Revisiting How Registrants Can Reduce the Threat of Domain Hijacking

Recent events1,2 have shown the threat of domain hijacking is very real; however, it is also largely preventable. As Verisign previously noted3, there are many security controls that registrants can utilize to help strengthen their security posture. Verisign would like to reiterate this advice within the context of the recent domain hijacking reports.

Domains are an important element of internet infrastructure; their functionality and security rely upon many factors such as their delegated name servers. Name server delegations introduce complex and subtle inter-dependencies between domains and their authoritative name servers. Compromise of any name server in the delegation hierarchy can lead to a potential hijacking scenario. Targeted name server compromises in the delegation hierarchy can facilitate a complete hijack of a domain or set of domains, while name server compromises deeper in the delegation hierarchy may result in partial hijacking, since not all name servers in the hierarchy are involved in every DNS resolution request. A compromised name server is capable of diverting DNS requests to malicious servers controlled by threat actors and can be weaponized for phishing attacks or other nefarious purposes.

Over the past several weeks, security professionals have issued reports1, 2 about the hijacking of various domains via their name server delegations. These changes were likely made using compromised registrar credentials and are believed to be backed by a foreign nation state entity1, 2. During the attacks, the threat actors used the traffic directed to their infrastructure to launch spear phishing campaigns against various government entities in northern Africa and the Middle East. These targeted spear phishing attempts were facilitated by the transitive trust4 placed on the compromised domains and their delegated name servers.

Several of the compromised domains contained hosts that were specified as name servers for numerous top-level domains (TLDs) including country code TLDs5 in the northern African and Middle East regions. Subsequently, DNS traffic resolution for corresponding reliant zones were partially/completely routed to the threat actors’ infrastructure. This redirection of DNS traffic facilitated their ability to target specific government and industry entities in the targeted countries. While the domains did not employ a domain locking tool, some were DNSSEC6 signed, which helped mitigate the attack for resolving parties that perform validation.

As part of the response to this incident, the Department of Homeland Security issued Emergency Directive 19-017 requiring federal civilian agencies to address the risks presented by this activity. The order mandated four actions to be taken: 1) Audit DNS records, 2) Change DNS account passwords, 3) Add multi-factor authentication to DNS accounts and 4) Monitor Certificate Transparency logs.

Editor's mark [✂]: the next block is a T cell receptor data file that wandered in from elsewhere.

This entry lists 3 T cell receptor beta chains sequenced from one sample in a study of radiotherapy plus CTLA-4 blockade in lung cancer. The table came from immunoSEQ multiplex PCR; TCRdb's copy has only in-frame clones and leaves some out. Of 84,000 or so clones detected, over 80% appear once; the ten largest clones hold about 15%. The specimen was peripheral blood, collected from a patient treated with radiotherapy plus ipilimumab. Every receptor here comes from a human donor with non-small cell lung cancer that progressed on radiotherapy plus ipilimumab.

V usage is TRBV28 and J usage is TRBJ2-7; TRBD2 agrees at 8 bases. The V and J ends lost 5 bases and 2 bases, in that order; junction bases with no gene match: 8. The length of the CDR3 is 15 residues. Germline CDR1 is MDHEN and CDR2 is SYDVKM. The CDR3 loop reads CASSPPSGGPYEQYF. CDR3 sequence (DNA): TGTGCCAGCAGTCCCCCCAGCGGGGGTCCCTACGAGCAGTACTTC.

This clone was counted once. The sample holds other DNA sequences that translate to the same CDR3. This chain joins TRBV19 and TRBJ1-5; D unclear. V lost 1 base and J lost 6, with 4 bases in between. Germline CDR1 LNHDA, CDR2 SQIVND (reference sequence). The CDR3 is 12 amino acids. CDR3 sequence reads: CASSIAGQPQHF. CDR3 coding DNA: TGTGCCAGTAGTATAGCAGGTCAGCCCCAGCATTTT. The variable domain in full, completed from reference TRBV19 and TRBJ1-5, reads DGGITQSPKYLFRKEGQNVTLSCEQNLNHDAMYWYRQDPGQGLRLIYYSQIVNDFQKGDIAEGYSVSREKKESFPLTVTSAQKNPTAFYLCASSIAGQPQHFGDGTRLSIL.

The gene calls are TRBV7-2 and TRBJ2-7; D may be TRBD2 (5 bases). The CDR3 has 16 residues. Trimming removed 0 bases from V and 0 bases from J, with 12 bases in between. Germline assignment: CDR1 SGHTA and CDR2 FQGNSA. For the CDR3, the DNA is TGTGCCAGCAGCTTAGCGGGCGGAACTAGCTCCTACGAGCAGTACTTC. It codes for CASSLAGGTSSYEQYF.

Verisign is engaged with various industry and government entities regarding this incident and has provided technical insights into the DNS ecosystem regarding the complex mechanisms and system-to-system interactions/dependencies involved. To date, there is no evidence that the scope of compromise extends beyond the sets of credentials at various registrars.

Verisign encourages registrants to research their registrar’s security offerings and to take advantage of the tools and services they offer. Techniques such as locking services offered by registrars and registries8, two-factor authentication, password strengthening, and other common security hygiene practices9 are all best practice security recommendations that Verisign encourages and promotes.

Additional security recommendations are available in the following ICANN SSAC reports:

  • SAC04010: “Measures to Protect Domain Name Registration Service Against Exploitation or Misuse”
  • SAC04411: “A Registrant’s Guide to Protecting Domain Name Registration Accounts”
  • SAC07412: “Best Practices for Preserving Security and Stability in the Credential Management Lifecycle”

1 https://www.fireeye.com/blog/threat-research/2019/01/global-dns-hijacking-campaign-dns-record-manipulation-at-scale.html

2 https://www.crowdstrike.com/blog/widespread-dns-hijacking-activity-targets-multiple-sectors/

3http://www.circleid.com/posts/20130722_how_registrants_can_reduce_the_threat_of_domain_hijacking/ 

4https://www.usenix.org/legacy/events/imc05/tech/full_papers/ramasubramanian/ramasubramanian_html/dns.html

5 https://www.internic.net/domain/root.zone

6 https://www.verisign.com/en_US/domain-names/dnssec/how-dnssec-works/index.xhtml

7 https://cyber.dhs.gov/ed/19-01/

8 https://www.verisign.com/en_US/channel-resources/domain-registry-products/registry-lock/index.xhtml

9https://www.markmonitor.com/download/checklist/MarkMonitor_Domain_Security_Best_Practices.pdf

10 https://www.icann.org/en/system/files/files/sac-040-en.pdf

11 https://www.icann.org/en/system/files/files/sac-044-en.pdf

12 https://www.icann.org/en/system/files/files/sac-074-en.pdf

DNS-Based Threats: Cache Poisoning

The Domain Name System (DNS) is the cornerstone of communication for the internet. Navigating to the sites you access every day often starts with a DNS request. Cybercriminals recognize the value of DNS and may look for ways to abuse improperly secured DNS to compromise its uptime, integrity or overall response efficacy—which makes DNS an important area for enforcing security and protecting against threats.

One such threat: cache poisoning. (more…)

DNS-Based Threats: DNS Reflection and Amplification Attacks